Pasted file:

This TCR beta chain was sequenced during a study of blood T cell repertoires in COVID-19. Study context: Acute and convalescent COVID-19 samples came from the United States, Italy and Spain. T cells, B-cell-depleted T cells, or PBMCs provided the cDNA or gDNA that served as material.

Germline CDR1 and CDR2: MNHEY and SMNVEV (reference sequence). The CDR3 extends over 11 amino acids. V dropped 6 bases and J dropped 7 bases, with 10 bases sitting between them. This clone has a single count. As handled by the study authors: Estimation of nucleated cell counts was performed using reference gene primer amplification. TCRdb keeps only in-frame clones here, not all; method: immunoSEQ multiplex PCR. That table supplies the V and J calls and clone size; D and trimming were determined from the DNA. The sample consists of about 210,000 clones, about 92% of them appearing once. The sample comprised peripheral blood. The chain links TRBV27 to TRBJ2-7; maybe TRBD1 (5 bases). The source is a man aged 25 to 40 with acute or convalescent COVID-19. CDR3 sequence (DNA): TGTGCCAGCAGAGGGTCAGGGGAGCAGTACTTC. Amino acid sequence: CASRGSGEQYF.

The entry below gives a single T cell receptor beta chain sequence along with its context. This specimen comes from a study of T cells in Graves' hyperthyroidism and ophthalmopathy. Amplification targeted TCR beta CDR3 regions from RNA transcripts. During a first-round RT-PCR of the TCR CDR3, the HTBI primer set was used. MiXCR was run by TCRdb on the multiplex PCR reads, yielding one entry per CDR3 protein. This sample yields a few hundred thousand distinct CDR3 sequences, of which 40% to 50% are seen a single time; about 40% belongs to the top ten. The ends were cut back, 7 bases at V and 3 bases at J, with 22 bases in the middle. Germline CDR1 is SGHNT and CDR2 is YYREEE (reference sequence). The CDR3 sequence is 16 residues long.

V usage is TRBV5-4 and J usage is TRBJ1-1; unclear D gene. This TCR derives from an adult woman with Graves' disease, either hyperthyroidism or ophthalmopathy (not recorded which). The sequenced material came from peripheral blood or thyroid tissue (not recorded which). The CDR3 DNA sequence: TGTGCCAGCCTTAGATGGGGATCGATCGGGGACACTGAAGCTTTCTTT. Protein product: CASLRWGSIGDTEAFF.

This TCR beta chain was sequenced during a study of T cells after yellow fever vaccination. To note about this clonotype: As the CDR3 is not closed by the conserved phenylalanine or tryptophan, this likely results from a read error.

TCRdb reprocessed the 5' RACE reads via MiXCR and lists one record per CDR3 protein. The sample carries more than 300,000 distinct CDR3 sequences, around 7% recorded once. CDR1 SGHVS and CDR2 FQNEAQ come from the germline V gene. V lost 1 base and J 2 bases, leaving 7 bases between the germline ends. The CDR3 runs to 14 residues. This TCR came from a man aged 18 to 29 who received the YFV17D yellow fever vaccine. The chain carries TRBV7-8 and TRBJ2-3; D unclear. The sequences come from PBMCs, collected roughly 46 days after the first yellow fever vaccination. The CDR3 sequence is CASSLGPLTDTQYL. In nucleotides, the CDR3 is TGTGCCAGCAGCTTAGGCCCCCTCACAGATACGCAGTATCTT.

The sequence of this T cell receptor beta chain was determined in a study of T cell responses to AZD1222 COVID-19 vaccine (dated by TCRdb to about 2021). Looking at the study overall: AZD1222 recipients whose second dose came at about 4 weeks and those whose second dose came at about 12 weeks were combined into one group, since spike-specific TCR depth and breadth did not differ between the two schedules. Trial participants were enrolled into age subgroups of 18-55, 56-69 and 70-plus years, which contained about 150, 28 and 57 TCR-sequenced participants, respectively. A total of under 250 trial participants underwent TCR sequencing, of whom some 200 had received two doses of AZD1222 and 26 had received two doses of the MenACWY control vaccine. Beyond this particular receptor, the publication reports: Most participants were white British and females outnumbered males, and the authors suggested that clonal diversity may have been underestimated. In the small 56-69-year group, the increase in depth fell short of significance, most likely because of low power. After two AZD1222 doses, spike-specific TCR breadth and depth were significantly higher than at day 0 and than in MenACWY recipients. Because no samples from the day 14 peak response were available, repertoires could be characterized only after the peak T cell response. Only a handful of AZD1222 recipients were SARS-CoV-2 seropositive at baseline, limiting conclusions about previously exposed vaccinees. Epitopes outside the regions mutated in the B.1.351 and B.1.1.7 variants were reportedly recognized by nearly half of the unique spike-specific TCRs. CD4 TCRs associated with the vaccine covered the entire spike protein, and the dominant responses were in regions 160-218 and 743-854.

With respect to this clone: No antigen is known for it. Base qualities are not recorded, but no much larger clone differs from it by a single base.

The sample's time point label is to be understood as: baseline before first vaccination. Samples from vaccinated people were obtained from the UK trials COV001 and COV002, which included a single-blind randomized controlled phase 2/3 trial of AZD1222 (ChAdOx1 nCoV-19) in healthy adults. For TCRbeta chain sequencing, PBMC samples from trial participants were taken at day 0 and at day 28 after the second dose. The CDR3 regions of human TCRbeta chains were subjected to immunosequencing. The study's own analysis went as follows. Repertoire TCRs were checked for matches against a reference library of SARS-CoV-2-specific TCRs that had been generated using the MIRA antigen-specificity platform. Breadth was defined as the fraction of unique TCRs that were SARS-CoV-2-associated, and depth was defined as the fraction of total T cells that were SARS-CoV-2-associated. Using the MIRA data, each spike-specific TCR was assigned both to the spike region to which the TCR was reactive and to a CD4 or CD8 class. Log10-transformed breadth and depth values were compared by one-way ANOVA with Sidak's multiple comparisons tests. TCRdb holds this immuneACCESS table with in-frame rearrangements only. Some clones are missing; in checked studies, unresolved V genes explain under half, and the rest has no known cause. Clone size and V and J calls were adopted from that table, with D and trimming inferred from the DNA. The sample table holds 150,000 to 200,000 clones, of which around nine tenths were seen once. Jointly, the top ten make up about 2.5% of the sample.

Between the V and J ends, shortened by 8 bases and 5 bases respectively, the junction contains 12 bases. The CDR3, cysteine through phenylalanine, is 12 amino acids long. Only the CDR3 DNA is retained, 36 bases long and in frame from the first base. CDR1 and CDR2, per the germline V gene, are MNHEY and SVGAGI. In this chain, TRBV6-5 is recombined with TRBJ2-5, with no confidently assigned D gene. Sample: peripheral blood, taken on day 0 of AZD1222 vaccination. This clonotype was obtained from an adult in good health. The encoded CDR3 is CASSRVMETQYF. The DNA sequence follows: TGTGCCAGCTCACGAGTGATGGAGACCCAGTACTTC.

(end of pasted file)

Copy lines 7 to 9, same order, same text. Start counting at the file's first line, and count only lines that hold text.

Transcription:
The sequence of this T cell receptor beta chain was determined in a study of T cell responses to AZD1222 COVID-19 vaccine (dated by TCRdb to about 2021). Looking at the study overall: AZD1222 recipients whose second dose came at about 4 weeks and those whose second dose came at about 12 weeks were combined into one group, since spike-specific TCR depth and breadth did not differ between the two schedules. Trial participants were enrolled into age subgroups of 18-55, 56-69 and 70-plus years, which contained about 150, 28 and 57 TCR-sequenced participants, respectively. A total of under 250 trial participants underwent TCR sequencing, of whom some 200 had received two doses of AZD1222 and 26 had received two doses of the MenACWY control vaccine. Beyond this particular receptor, the publication reports: Most participants were white British and females outnumbered males, and the authors suggested that clonal diversity may have been underestimated. In the small 56-69-year group, the increase in depth fell short of significance, most likely because of low power. After two AZD1222 doses, spike-specific TCR breadth and depth were significantly higher than at day 0 and than in MenACWY recipients. Because no samples from the day 14 peak response were available, repertoires could be characterized only after the peak T cell response. Only a handful of AZD1222 recipients were SARS-CoV-2 seropositive at baseline, limiting conclusions about previously exposed vaccinees. Epitopes outside the regions mutated in the B.1.351 and B.1.1.7 variants were reportedly recognized by nearly half of the unique spike-specific TCRs. CD4 TCRs associated with the vaccine covered the entire spike protein, and the dominant responses were in regions 160-218 and 743-854.

With respect to this clone: No antigen is known for it. Base qualities are not recorded, but no much larger clone differs from it by a single base.

The sample's time point label is to be understood as: baseline before first vaccination. Samples from vaccinated people were obtained from the UK trials COV001 and COV002, which included a single-blind randomized controlled phase 2/3 trial of AZD1222 (ChAdOx1 nCoV-19) in healthy adults. For TCRbeta chain sequencing, PBMC samples from trial participants were taken at day 0 and at day 28 after the second dose. The CDR3 regions of human TCRbeta chains were subjected to immunosequencing. The study's own analysis went as follows. Repertoire TCRs were checked for matches against a reference library of SARS-CoV-2-specific TCRs that had been generated using the MIRA antigen-specificity platform. Breadth was defined as the fraction of unique TCRs that were SARS-CoV-2-associated, and depth was defined as the fraction of total T cells that were SARS-CoV-2-associated. Using the MIRA data, each spike-specific TCR was assigned both to the spike region to which the TCR was reactive and to a CD4 or CD8 class. Log10-transformed breadth and depth values were compared by one-way ANOVA with Sidak's multiple comparisons tests. TCRdb holds this immuneACCESS table with in-frame rearrangements only. Some clones are missing; in checked studies, unresolved V genes explain under half, and the rest has no known cause. Clone size and V and J calls were adopted from that table, with D and trimming inferred from the DNA. The sample table holds 150,000 to 200,000 clones, of which around nine tenths were seen once. Jointly, the top ten make up about 2.5% of the sample.